9 – Unless they were Irish
“In 1803 we sailed out to sea
Out from the sweet town of Derry
For Australia bound if we didn’t all drown
And the marks of our fetters we carried
In our rusty iron chains we cried for our weans
Our good women we left in sorrow
As the mainsails unfurled, our curses we hurled
On the English, and thoughts of tomorrow”
“Back Home In Derry”, Bobby Sands
It should come as absolutely no surprise to anyone with any knowledge whatsoever of Irish history that the Irishmen and women sent to Australia were treated horrendous when they arrived. From Oliver Cromwell’s conquest of Ireland in the 1640s – in which an estimated 40% of the population of Ireland were killed – until the time of the First Fleet, discrimination had been a fact of life for people in Ireland.
Britain had instituted a series of laws that denied basic rights to Catholics, who made up over 80% of the Irish population. In 1788, when the First Fleet landed, Catholics could not hold any public office, sit in Parliament, vote, teach or join the army, while property laws were designed to make inheritance as difficult as possible. The penal laws, as they were known, were not just designed to affect Catholics: they also targetted Protestant dissidents, most of whom lived in the North and practised Presbyterianism, a form of the religion imported from Scotland and ill-disposed towards the Anglican English.
Somewhere in the region of 10,000 Irish had already been transported as convicts to the Americas, as well as thousands more as indentured servants and over the course of penal transportation to Australia, some 40,000 would be sent. While their ranks included the same petty criminals that made up the British convicts, it is thought that around a fifth were political prisoners who had risen against the British.
1798 provided the major catalyst. It was in this year that a group known as the United Irishmen – inspired by the ideals of the French Revolution and including both Protestants and Catholics – took up arms against the British. Their rising failed, and many of the leaders found themselves on ships to Botany Bay. The colonial authorities treated them horrendously. They were subject to brutality well beyond what other convicts would endure, marked out by their Catholicism – as hated by British in Australia as in the homeland – and their previous actions against the Crown. The New South Wales authorities had asked that Irish not be sent, as they feared their potential for rebellion could threaten the new colony, but arrive they did.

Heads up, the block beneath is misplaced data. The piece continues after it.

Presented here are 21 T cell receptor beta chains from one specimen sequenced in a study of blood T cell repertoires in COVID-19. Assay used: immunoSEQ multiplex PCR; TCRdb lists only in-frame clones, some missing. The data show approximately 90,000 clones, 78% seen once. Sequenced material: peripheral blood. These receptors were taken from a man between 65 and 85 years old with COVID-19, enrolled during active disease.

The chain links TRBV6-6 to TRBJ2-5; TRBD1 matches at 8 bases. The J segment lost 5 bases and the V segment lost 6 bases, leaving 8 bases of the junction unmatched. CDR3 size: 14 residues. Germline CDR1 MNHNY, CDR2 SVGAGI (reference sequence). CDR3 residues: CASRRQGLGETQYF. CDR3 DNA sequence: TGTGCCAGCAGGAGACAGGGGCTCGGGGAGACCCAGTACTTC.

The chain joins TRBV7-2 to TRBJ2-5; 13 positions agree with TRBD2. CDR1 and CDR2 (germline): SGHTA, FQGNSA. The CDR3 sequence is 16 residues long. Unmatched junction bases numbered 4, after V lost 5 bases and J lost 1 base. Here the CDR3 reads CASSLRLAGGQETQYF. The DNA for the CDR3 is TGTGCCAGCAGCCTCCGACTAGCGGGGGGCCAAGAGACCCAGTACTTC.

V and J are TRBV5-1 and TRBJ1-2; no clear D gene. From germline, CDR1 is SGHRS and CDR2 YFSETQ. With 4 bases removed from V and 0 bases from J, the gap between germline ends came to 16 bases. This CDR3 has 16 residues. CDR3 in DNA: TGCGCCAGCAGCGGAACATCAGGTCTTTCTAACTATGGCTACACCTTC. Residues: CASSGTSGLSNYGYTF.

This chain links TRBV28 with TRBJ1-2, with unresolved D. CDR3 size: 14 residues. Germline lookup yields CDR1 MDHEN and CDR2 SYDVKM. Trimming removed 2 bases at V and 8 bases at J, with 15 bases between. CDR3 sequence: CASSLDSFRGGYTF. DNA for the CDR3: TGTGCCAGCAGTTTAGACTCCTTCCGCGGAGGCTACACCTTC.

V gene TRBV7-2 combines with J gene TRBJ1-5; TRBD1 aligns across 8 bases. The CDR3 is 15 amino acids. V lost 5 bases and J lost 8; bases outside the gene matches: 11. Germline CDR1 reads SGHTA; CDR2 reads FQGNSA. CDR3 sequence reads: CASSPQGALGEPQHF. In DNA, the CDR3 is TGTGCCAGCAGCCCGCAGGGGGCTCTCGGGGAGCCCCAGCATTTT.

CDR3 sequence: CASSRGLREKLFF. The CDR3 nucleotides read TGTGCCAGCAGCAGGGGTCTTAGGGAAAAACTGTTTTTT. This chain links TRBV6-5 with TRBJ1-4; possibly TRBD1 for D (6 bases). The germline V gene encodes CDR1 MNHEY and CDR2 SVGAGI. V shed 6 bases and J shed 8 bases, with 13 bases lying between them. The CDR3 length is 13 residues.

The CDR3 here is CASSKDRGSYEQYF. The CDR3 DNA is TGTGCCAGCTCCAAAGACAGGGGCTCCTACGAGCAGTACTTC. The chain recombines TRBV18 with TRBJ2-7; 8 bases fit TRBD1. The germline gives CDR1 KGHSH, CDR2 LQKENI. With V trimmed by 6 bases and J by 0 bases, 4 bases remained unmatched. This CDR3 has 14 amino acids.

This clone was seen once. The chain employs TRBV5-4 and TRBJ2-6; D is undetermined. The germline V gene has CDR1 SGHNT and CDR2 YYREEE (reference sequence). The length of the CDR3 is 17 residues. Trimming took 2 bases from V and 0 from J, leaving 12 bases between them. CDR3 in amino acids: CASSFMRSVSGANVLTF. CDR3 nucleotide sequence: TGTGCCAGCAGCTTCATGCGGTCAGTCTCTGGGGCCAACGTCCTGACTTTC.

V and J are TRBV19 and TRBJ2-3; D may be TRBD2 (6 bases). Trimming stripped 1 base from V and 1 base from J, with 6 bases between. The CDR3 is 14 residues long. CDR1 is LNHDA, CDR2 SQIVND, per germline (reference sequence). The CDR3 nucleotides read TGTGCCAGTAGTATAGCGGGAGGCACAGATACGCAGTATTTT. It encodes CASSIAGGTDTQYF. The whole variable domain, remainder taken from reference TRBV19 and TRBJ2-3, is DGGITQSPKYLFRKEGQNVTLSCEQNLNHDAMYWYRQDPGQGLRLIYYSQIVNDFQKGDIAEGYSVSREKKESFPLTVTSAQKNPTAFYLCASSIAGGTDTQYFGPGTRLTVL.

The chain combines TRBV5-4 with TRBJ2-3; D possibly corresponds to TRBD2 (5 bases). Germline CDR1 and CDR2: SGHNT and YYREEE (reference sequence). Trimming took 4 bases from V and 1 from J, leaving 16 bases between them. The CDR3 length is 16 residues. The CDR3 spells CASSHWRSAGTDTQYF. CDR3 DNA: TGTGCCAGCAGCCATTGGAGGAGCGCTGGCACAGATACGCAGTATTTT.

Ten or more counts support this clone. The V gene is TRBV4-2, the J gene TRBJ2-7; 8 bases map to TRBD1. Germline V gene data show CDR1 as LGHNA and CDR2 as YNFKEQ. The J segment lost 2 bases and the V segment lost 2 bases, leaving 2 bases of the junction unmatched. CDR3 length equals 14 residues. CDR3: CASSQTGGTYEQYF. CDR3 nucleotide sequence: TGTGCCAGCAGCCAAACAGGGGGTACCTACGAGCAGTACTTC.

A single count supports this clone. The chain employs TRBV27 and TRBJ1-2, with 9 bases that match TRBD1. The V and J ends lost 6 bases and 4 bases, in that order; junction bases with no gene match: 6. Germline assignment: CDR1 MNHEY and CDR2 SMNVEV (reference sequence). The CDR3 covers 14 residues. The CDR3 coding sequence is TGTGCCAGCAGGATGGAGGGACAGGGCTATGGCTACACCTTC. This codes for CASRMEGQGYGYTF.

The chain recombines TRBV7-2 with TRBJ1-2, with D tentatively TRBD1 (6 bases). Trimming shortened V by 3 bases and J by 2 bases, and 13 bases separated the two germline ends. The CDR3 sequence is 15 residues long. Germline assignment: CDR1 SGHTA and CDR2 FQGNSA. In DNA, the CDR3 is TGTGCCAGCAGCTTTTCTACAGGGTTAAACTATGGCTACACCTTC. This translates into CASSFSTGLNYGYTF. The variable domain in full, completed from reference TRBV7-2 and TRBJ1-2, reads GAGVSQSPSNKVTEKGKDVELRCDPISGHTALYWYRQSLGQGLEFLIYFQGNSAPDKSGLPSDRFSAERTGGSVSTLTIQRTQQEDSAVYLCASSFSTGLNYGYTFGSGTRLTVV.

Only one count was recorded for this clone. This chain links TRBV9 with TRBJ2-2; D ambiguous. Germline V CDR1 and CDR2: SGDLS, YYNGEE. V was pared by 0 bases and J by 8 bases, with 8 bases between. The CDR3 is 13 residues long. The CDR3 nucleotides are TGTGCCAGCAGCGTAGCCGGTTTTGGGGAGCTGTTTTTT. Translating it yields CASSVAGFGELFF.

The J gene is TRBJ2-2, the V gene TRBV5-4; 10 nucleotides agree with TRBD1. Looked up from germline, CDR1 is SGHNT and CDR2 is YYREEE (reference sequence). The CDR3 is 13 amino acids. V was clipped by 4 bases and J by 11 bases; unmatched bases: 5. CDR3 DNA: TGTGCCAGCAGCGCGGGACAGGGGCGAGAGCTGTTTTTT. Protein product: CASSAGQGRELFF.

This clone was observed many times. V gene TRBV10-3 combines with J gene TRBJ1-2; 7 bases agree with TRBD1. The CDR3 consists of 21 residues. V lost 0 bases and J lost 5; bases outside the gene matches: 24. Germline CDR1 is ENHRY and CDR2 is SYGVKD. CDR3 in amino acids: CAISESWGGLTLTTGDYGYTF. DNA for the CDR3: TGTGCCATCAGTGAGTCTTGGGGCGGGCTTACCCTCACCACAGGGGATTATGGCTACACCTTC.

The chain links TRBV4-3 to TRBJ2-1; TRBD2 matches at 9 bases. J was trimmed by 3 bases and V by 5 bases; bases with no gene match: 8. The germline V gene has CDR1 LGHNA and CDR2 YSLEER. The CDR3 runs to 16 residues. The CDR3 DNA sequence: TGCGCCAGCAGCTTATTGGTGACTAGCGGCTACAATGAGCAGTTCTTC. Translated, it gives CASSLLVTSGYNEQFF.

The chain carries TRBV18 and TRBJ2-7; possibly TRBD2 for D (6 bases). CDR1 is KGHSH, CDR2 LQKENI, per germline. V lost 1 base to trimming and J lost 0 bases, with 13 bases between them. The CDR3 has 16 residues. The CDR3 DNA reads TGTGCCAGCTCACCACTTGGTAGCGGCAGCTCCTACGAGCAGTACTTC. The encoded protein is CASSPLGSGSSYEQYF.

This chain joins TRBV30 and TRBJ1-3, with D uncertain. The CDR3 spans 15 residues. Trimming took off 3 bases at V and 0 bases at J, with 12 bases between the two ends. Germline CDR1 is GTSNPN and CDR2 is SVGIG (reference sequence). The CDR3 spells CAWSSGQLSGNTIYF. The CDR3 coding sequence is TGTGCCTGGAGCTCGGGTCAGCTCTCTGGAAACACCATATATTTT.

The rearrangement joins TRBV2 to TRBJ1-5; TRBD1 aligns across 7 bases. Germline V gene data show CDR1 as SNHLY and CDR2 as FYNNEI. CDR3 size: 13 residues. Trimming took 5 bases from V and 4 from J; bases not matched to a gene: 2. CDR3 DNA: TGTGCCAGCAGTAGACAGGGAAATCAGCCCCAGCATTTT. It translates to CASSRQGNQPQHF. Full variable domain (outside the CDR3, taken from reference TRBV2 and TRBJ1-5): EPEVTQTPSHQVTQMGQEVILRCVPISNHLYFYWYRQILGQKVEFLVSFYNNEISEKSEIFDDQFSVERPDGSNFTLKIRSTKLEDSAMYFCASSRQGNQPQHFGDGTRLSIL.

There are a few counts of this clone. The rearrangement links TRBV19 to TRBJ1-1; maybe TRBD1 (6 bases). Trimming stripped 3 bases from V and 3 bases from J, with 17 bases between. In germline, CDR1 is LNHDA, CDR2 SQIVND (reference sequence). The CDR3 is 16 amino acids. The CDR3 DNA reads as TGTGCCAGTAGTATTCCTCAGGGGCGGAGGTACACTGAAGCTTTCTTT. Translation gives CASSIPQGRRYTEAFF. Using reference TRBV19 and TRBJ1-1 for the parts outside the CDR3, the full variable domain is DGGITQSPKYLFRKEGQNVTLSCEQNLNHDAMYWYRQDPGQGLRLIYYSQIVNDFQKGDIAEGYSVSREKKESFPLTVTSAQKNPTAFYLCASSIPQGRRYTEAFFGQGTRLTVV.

For their own part, the new arrivals were not in a mood to take the punishment lying down. There was an uprising of Irish convicts at Castle Hill, north of Sydney, in 1804, lead by many of those who had fought in 1798. It was planned that the 600 or so prisoners could overwhelm the English and then set a course for the Hawkesbury River, in order to meet up with another 1000 that were put to work there, before marching on Sydney and challenging the colonial government directly. They stole weaponry and mustered a force, but were eventually defeated. Later, 13 were executed and scores more whipped for their part in the rebellion.
There would be no more large-scale uprisings, but the discrimination against the Irish continued. Many of those who would become bushrangers – including Ned Kelly, the most famous bushranger of all – were of Irish descent, often driven to their actions by the prejudices of the British colonial authorities.
The bushrangers, of course, were the Australian equivalents of the outlaws, the escapees from the continent-sized prison. HMP Australia was not as impenetrable as it had been thought to be: plenty escaped – read on to hear their stories.